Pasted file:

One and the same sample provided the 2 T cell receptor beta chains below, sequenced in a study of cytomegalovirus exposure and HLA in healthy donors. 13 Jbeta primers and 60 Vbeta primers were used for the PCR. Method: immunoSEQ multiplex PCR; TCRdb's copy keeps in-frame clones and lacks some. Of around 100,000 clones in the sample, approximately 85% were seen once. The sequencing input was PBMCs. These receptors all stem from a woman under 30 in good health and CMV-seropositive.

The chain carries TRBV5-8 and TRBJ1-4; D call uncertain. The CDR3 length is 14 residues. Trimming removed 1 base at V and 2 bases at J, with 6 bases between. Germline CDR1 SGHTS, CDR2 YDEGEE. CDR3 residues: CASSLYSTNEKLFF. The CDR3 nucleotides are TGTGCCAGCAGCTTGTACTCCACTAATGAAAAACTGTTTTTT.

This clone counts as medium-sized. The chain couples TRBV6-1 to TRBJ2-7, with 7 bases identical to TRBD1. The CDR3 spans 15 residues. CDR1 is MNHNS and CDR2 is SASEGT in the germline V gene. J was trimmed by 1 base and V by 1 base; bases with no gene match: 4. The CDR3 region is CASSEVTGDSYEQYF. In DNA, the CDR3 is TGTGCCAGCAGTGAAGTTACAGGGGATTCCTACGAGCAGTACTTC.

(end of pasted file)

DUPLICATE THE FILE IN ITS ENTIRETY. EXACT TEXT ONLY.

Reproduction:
One and the same sample provided the 2 T cell receptor beta chains below, sequenced in a study of cytomegalovirus exposure and HLA in healthy donors. 13 Jbeta primers and 60 Vbeta primers were used for the PCR. Method: immunoSEQ multiplex PCR; TCRdb's copy keeps in-frame clones and lacks some. Of around 100,000 clones in the sample, approximately 85% were seen once. The sequencing input was PBMCs. These receptors all stem from a woman under 30 in good health and CMV-seropositive.

The chain carries TRBV5-8 and TRBJ1-4; D call uncertain. The CDR3 length is 14 residues. Trimming removed 1 base at V and 2 bases at J, with 6 bases between. Germline CDR1 SGHTS, CDR2 YDEGEE. CDR3 residues: CASSLYSTNEKLFF. The CDR3 nucleotides are TGTGCCAGCAGCTTGTACTCCACTAATGAAAAACTGTTTTTT.

This clone counts as medium-sized. The chain couples TRBV6-1 to TRBJ2-7, with 7 bases identical to TRBD1. The CDR3 spans 15 residues. CDR1 is MNHNS and CDR2 is SASEGT in the germline V gene. J was trimmed by 1 base and V by 1 base; bases with no gene match: 4. The CDR3 region is CASSEVTGDSYEQYF. In DNA, the CDR3 is TGTGCCAGCAGTGAAGTTACAGGGGATTCCTACGAGCAGTACTTC.